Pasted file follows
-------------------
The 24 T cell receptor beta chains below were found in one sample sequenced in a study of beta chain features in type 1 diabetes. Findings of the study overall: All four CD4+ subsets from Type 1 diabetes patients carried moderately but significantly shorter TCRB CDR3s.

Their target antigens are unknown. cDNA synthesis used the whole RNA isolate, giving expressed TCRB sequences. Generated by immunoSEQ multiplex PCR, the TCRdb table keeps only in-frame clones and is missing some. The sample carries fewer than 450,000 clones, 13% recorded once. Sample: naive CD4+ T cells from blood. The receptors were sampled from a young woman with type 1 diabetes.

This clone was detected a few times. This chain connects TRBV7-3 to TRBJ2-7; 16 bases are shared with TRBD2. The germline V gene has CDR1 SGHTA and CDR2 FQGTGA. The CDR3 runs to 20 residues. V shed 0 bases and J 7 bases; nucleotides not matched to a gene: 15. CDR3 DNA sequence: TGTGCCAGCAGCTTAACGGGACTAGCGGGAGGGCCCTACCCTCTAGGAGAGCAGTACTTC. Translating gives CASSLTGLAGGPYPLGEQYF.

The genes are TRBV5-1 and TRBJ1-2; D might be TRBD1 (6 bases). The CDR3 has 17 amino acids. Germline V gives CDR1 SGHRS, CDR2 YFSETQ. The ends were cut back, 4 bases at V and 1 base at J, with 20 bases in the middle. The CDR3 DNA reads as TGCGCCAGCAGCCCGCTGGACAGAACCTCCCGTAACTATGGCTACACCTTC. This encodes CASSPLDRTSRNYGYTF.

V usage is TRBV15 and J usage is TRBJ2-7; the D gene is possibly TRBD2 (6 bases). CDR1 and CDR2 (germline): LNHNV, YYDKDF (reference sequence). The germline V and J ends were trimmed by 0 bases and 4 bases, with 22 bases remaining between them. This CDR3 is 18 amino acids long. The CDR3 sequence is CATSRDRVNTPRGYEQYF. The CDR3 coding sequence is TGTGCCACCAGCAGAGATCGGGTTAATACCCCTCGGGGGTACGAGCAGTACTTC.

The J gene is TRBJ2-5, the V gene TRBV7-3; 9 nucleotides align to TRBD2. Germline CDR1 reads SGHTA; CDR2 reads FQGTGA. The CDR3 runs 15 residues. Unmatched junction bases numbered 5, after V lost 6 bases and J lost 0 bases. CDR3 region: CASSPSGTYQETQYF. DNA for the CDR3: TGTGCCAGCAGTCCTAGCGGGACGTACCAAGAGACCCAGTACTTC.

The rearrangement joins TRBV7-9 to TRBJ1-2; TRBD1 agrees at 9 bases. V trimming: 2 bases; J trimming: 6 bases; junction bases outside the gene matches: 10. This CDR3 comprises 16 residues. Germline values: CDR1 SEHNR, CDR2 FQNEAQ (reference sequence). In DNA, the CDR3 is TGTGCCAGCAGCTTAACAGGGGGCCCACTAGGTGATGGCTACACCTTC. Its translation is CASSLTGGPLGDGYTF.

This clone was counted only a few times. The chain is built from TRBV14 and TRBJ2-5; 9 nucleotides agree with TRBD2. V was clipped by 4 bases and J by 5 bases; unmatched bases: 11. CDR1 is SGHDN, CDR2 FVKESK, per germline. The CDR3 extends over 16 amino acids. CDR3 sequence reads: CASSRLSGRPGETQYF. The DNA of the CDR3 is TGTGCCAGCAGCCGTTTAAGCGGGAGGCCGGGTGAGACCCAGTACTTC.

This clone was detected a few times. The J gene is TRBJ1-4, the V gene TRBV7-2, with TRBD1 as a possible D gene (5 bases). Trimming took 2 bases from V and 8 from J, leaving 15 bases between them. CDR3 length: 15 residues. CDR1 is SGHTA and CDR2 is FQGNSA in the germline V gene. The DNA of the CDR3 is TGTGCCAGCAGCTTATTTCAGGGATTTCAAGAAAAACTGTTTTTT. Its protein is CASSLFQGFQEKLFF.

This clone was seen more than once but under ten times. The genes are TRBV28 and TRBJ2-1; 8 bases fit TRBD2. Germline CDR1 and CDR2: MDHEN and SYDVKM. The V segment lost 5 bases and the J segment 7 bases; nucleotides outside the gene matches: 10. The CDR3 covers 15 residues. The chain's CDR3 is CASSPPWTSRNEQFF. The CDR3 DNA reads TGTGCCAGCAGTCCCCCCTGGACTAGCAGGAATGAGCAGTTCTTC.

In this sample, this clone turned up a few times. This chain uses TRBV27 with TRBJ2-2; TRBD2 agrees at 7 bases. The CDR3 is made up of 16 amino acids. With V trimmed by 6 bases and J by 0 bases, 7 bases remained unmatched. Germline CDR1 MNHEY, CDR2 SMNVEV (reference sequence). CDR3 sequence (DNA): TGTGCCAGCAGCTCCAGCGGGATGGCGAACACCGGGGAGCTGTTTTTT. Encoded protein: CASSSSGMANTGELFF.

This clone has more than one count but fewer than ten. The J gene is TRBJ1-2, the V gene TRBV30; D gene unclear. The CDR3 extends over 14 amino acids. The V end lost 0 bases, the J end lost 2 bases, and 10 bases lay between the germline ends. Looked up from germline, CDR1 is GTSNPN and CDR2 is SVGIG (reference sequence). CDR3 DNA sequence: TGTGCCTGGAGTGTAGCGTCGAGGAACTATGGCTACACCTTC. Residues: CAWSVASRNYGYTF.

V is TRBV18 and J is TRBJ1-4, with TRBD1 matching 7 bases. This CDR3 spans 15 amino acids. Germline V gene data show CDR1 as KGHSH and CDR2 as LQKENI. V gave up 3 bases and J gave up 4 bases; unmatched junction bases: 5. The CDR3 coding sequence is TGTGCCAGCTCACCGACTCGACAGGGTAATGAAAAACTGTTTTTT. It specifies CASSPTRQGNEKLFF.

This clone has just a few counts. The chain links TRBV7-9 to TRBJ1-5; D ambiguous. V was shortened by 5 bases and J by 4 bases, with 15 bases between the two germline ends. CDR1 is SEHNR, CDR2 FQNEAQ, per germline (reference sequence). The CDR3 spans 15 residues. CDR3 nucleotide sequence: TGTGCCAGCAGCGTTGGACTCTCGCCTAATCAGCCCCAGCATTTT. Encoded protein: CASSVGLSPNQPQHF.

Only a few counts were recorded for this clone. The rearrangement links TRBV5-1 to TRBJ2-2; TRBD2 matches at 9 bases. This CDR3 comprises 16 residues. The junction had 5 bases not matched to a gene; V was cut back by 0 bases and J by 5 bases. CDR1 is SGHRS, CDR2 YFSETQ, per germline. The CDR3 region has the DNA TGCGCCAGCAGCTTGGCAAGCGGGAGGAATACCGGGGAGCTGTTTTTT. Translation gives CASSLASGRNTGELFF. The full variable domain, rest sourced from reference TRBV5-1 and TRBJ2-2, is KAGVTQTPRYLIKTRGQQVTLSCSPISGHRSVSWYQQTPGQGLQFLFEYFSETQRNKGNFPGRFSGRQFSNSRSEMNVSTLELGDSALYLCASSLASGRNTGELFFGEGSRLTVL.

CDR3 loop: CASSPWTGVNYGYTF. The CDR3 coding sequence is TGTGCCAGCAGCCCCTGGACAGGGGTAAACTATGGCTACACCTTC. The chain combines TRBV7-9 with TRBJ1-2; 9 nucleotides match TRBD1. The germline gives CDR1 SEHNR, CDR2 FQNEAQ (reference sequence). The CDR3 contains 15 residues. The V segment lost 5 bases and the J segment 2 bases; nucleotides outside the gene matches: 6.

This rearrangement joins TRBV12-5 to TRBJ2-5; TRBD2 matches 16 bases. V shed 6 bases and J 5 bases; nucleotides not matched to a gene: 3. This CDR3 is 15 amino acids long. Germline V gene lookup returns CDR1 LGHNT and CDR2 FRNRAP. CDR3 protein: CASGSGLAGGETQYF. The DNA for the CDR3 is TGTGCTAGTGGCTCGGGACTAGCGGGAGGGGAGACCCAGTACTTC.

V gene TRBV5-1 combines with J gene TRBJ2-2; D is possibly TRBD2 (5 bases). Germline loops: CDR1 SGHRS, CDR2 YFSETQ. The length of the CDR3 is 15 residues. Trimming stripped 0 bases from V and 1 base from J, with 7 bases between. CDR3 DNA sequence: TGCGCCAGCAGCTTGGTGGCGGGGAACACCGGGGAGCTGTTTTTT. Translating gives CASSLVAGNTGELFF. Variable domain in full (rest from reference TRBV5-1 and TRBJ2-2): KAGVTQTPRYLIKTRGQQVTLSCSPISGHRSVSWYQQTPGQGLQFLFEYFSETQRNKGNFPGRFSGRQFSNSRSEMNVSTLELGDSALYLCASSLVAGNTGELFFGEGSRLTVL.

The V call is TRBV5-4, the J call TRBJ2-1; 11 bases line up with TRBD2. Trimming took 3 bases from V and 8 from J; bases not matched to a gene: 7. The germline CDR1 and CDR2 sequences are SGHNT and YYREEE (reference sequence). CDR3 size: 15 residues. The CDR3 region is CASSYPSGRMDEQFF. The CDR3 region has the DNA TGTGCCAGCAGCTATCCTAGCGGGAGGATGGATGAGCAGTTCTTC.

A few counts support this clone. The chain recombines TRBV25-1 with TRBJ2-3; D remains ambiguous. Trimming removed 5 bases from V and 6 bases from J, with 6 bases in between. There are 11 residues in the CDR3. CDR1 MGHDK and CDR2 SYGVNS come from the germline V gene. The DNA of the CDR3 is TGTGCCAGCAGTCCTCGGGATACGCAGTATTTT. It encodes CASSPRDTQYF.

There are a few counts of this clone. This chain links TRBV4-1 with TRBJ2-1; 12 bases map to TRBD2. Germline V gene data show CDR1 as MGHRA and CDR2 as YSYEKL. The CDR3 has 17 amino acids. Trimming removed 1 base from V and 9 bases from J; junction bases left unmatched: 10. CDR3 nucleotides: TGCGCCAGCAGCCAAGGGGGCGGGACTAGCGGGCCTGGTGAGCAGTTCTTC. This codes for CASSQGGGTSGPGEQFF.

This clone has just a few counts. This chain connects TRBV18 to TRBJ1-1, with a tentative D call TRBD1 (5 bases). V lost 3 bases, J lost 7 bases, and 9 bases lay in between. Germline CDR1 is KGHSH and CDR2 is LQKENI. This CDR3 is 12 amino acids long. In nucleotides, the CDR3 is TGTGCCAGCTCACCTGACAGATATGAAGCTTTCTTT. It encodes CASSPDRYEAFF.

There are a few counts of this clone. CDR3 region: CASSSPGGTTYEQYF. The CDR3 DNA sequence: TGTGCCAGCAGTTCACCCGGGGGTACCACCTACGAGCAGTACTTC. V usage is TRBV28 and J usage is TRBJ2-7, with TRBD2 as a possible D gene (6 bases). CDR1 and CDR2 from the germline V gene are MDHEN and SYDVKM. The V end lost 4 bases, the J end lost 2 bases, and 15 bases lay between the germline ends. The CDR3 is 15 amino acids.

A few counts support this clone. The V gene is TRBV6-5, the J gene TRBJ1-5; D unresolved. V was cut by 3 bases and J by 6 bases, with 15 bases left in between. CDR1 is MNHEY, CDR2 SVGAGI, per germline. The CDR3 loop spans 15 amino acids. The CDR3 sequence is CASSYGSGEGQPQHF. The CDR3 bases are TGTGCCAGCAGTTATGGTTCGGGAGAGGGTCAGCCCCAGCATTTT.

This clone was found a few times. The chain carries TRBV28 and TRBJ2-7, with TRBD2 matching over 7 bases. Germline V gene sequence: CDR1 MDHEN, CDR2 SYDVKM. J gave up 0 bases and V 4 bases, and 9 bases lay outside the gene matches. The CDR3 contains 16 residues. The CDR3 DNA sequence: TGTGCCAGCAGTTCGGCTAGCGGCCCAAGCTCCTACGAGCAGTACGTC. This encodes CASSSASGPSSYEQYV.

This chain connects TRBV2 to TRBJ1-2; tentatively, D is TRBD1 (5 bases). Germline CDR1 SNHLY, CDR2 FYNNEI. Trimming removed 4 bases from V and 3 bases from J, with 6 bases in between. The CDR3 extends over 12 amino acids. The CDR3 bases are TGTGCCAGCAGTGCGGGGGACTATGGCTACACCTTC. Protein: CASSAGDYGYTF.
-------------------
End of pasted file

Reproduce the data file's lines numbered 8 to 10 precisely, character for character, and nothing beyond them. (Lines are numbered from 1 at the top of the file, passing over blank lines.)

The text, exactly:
This clone was counted only a few times. The chain is built from TRBV14 and TRBJ2-5; 9 nucleotides agree with TRBD2. V was clipped by 4 bases and J by 5 bases; unmatched bases: 11. CDR1 is SGHDN, CDR2 FVKESK, per germline. The CDR3 extends over 16 amino acids. CDR3 sequence reads: CASSRLSGRPGETQYF. The DNA of the CDR3 is TGTGCCAGCAGCCGTTTAAGCGGGAGGCCGGGTGAGACCCAGTACTTC.

This clone was detected a few times. The J gene is TRBJ1-4, the V gene TRBV7-2, with TRBD1 as a possible D gene (5 bases). Trimming took 2 bases from V and 8 from J, leaving 15 bases between them. CDR3 length: 15 residues. CDR1 is SGHTA and CDR2 is FQGNSA in the germline V gene. The DNA of the CDR3 is TGTGCCAGCAGCTTATTTCAGGGATTTCAAGAAAAACTGTTTTTT. Its protein is CASSLFQGFQEKLFF.

This clone was seen more than once but under ten times. The genes are TRBV28 and TRBJ2-1; 8 bases fit TRBD2. Germline CDR1 and CDR2: MDHEN and SYDVKM. The V segment lost 5 bases and the J segment 7 bases; nucleotides outside the gene matches: 10. The CDR3 covers 15 residues. The chain's CDR3 is CASSPPWTSRNEQFF. The CDR3 DNA reads TGTGCCAGCAGTCCCCCCTGGACTAGCAGGAATGAGCAGTTCTTC.